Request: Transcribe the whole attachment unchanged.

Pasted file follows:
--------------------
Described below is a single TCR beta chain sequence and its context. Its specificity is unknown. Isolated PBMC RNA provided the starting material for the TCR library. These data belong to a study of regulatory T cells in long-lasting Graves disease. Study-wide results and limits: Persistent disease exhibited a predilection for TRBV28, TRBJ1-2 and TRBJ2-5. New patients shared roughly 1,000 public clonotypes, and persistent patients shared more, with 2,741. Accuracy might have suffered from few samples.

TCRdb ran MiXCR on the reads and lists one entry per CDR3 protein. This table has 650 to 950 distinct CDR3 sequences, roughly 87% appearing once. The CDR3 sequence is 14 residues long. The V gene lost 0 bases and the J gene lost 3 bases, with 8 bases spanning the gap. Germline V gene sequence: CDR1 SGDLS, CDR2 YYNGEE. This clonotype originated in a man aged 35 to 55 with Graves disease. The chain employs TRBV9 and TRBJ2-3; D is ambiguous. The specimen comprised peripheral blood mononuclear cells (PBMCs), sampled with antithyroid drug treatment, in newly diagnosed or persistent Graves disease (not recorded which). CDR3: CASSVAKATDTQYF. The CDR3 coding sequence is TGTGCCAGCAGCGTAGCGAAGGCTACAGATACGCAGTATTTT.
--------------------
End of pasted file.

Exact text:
Described below is a single TCR beta chain sequence and its context. Its specificity is unknown. Isolated PBMC RNA provided the starting material for the TCR library. These data belong to a study of regulatory T cells in long-lasting Graves disease. Study-wide results and limits: Persistent disease exhibited a predilection for TRBV28, TRBJ1-2 and TRBJ2-5. New patients shared roughly 1,000 public clonotypes, and persistent patients shared more, with 2,741. Accuracy might have suffered from few samples.

TCRdb ran MiXCR on the reads and lists one entry per CDR3 protein. This table has 650 to 950 distinct CDR3 sequences, roughly 87% appearing once. The CDR3 sequence is 14 residues long. The V gene lost 0 bases and the J gene lost 3 bases, with 8 bases spanning the gap. Germline V gene sequence: CDR1 SGDLS, CDR2 YYNGEE. This clonotype originated in a man aged 35 to 55 with Graves disease. The chain employs TRBV9 and TRBJ2-3; D is ambiguous. The specimen comprised peripheral blood mononuclear cells (PBMCs), sampled with antithyroid drug treatment, in newly diagnosed or persistent Graves disease (not recorded which). CDR3: CASSVAKATDTQYF. The CDR3 coding sequence is TGTGCCAGCAGCGTAGCGAAGGCTACAGATACGCAGTATTTT.